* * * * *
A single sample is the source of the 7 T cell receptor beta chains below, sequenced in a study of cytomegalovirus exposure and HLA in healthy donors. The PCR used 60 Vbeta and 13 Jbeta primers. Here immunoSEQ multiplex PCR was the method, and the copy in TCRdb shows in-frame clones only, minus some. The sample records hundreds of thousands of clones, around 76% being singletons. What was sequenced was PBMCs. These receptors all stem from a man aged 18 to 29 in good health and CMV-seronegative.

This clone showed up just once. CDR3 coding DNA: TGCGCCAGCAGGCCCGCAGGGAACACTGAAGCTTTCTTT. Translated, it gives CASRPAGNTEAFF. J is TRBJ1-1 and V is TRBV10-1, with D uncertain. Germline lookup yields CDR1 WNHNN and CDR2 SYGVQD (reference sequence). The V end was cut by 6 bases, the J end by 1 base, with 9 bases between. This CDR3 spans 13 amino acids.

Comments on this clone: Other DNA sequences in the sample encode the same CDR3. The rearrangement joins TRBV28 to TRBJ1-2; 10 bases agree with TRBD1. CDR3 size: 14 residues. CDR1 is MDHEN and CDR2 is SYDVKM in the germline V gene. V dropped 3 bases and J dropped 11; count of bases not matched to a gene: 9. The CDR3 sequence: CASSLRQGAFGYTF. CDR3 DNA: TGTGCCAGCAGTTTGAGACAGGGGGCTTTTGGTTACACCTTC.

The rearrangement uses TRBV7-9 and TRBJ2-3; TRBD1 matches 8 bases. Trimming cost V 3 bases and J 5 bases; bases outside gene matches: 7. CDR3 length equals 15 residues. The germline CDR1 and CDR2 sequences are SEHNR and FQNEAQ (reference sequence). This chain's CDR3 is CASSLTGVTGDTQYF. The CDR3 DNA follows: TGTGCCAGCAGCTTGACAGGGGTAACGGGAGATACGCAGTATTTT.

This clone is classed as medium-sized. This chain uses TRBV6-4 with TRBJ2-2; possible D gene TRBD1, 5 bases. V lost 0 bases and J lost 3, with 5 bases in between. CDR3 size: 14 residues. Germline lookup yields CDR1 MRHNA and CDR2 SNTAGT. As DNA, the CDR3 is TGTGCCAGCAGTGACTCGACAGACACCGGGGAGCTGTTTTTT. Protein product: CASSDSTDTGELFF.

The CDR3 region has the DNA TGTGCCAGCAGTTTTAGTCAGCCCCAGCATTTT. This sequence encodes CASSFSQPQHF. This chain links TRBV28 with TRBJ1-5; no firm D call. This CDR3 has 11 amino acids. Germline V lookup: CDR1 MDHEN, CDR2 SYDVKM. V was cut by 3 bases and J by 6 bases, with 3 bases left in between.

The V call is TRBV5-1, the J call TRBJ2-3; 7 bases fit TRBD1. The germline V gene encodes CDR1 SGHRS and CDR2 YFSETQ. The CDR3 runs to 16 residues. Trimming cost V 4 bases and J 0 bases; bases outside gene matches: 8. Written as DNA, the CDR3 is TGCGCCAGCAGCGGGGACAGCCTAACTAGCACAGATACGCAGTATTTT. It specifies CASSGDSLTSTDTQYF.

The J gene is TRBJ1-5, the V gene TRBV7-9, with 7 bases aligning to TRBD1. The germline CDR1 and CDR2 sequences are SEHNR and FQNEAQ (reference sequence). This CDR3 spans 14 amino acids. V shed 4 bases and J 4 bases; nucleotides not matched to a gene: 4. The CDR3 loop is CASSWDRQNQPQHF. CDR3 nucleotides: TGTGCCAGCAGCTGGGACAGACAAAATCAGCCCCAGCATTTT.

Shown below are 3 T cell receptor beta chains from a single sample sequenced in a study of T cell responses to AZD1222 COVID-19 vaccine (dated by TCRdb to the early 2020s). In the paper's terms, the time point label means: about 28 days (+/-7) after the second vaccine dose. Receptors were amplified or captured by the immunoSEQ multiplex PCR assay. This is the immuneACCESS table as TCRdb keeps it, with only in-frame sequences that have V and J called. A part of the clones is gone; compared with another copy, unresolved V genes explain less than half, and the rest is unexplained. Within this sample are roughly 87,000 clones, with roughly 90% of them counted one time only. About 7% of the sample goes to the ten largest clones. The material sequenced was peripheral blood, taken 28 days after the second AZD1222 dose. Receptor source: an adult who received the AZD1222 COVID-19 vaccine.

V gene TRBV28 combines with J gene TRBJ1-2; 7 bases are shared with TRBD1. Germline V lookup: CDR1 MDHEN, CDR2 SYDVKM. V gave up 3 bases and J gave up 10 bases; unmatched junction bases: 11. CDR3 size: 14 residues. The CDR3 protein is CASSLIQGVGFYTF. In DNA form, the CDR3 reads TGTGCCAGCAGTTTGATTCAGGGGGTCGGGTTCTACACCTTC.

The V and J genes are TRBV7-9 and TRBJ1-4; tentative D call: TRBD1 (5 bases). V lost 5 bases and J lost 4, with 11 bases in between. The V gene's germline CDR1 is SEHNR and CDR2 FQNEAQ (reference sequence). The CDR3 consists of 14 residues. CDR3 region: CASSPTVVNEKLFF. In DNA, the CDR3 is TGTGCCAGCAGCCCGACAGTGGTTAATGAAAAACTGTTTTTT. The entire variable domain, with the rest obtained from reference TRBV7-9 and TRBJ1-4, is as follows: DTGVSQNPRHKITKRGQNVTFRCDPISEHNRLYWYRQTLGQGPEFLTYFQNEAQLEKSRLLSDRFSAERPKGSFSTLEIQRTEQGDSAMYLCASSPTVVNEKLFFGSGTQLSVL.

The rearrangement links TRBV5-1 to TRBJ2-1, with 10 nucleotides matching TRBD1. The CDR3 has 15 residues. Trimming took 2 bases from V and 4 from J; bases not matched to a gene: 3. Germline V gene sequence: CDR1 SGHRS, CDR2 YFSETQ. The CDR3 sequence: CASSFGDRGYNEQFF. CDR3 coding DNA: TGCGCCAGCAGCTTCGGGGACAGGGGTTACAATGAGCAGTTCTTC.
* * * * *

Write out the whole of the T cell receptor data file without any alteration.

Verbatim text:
A single sample is the source of the 7 T cell receptor beta chains below, sequenced in a study of cytomegalovirus exposure and HLA in healthy donors. The PCR used 60 Vbeta and 13 Jbeta primers. Here immunoSEQ multiplex PCR was the method, and the copy in TCRdb shows in-frame clones only, minus some. The sample records hundreds of thousands of clones, around 76% being singletons. What was sequenced was PBMCs. These receptors all stem from a man aged 18 to 29 in good health and CMV-seronegative.

This clone showed up just once. CDR3 coding DNA: TGCGCCAGCAGGCCCGCAGGGAACACTGAAGCTTTCTTT. Translated, it gives CASRPAGNTEAFF. J is TRBJ1-1 and V is TRBV10-1, with D uncertain. Germline lookup yields CDR1 WNHNN and CDR2 SYGVQD (reference sequence). The V end was cut by 6 bases, the J end by 1 base, with 9 bases between. This CDR3 spans 13 amino acids.

Comments on this clone: Other DNA sequences in the sample encode the same CDR3. The rearrangement joins TRBV28 to TRBJ1-2; 10 bases agree with TRBD1. CDR3 size: 14 residues. CDR1 is MDHEN and CDR2 is SYDVKM in the germline V gene. V dropped 3 bases and J dropped 11; count of bases not matched to a gene: 9. The CDR3 sequence: CASSLRQGAFGYTF. CDR3 DNA: TGTGCCAGCAGTTTGAGACAGGGGGCTTTTGGTTACACCTTC.

The rearrangement uses TRBV7-9 and TRBJ2-3; TRBD1 matches 8 bases. Trimming cost V 3 bases and J 5 bases; bases outside gene matches: 7. CDR3 length equals 15 residues. The germline CDR1 and CDR2 sequences are SEHNR and FQNEAQ (reference sequence). This chain's CDR3 is CASSLTGVTGDTQYF. The CDR3 DNA follows: TGTGCCAGCAGCTTGACAGGGGTAACGGGAGATACGCAGTATTTT.

This clone is classed as medium-sized. This chain uses TRBV6-4 with TRBJ2-2; possible D gene TRBD1, 5 bases. V lost 0 bases and J lost 3, with 5 bases in between. CDR3 size: 14 residues. Germline lookup yields CDR1 MRHNA and CDR2 SNTAGT. As DNA, the CDR3 is TGTGCCAGCAGTGACTCGACAGACACCGGGGAGCTGTTTTTT. Protein product: CASSDSTDTGELFF.

The CDR3 region has the DNA TGTGCCAGCAGTTTTAGTCAGCCCCAGCATTTT. This sequence encodes CASSFSQPQHF. This chain links TRBV28 with TRBJ1-5; no firm D call. This CDR3 has 11 amino acids. Germline V lookup: CDR1 MDHEN, CDR2 SYDVKM. V was cut by 3 bases and J by 6 bases, with 3 bases left in between.

The V call is TRBV5-1, the J call TRBJ2-3; 7 bases fit TRBD1. The germline V gene encodes CDR1 SGHRS and CDR2 YFSETQ. The CDR3 runs to 16 residues. Trimming cost V 4 bases and J 0 bases; bases outside gene matches: 8. Written as DNA, the CDR3 is TGCGCCAGCAGCGGGGACAGCCTAACTAGCACAGATACGCAGTATTTT. It specifies CASSGDSLTSTDTQYF.

The J gene is TRBJ1-5, the V gene TRBV7-9, with 7 bases aligning to TRBD1. The germline CDR1 and CDR2 sequences are SEHNR and FQNEAQ (reference sequence). This CDR3 spans 14 amino acids. V shed 4 bases and J 4 bases; nucleotides not matched to a gene: 4. The CDR3 loop is CASSWDRQNQPQHF. CDR3 nucleotides: TGTGCCAGCAGCTGGGACAGACAAAATCAGCCCCAGCATTTT.

Shown below are 3 T cell receptor beta chains from a single sample sequenced in a study of T cell responses to AZD1222 COVID-19 vaccine (dated by TCRdb to the early 2020s). In the paper's terms, the time point label means: about 28 days (+/-7) after the second vaccine dose. Receptors were amplified or captured by the immunoSEQ multiplex PCR assay. This is the immuneACCESS table as TCRdb keeps it, with only in-frame sequences that have V and J called. A part of the clones is gone; compared with another copy, unresolved V genes explain less than half, and the rest is unexplained. Within this sample are roughly 87,000 clones, with roughly 90% of them counted one time only. About 7% of the sample goes to the ten largest clones. The material sequenced was peripheral blood, taken 28 days after the second AZD1222 dose. Receptor source: an adult who received the AZD1222 COVID-19 vaccine.

V gene TRBV28 combines with J gene TRBJ1-2; 7 bases are shared with TRBD1. Germline V lookup: CDR1 MDHEN, CDR2 SYDVKM. V gave up 3 bases and J gave up 10 bases; unmatched junction bases: 11. CDR3 size: 14 residues. The CDR3 protein is CASSLIQGVGFYTF. In DNA form, the CDR3 reads TGTGCCAGCAGTTTGATTCAGGGGGTCGGGTTCTACACCTTC.

The V and J genes are TRBV7-9 and TRBJ1-4; tentative D call: TRBD1 (5 bases). V lost 5 bases and J lost 4, with 11 bases in between. The V gene's germline CDR1 is SEHNR and CDR2 FQNEAQ (reference sequence). The CDR3 consists of 14 residues. CDR3 region: CASSPTVVNEKLFF. In DNA, the CDR3 is TGTGCCAGCAGCCCGACAGTGGTTAATGAAAAACTGTTTTTT. The entire variable domain, with the rest obtained from reference TRBV7-9 and TRBJ1-4, is as follows: DTGVSQNPRHKITKRGQNVTFRCDPISEHNRLYWYRQTLGQGPEFLTYFQNEAQLEKSRLLSDRFSAERPKGSFSTLEIQRTEQGDSAMYLCASSPTVVNEKLFFGSGTQLSVL.

The rearrangement links TRBV5-1 to TRBJ2-1, with 10 nucleotides matching TRBD1. The CDR3 has 15 residues. Trimming took 2 bases from V and 4 from J; bases not matched to a gene: 3. Germline V gene sequence: CDR1 SGHRS, CDR2 YFSETQ. The CDR3 sequence: CASSFGDRGYNEQFF. CDR3 coding DNA: TGCGCCAGCAGCTTCGGGGACAGGGGTTACAATGAGCAGTTCTTC.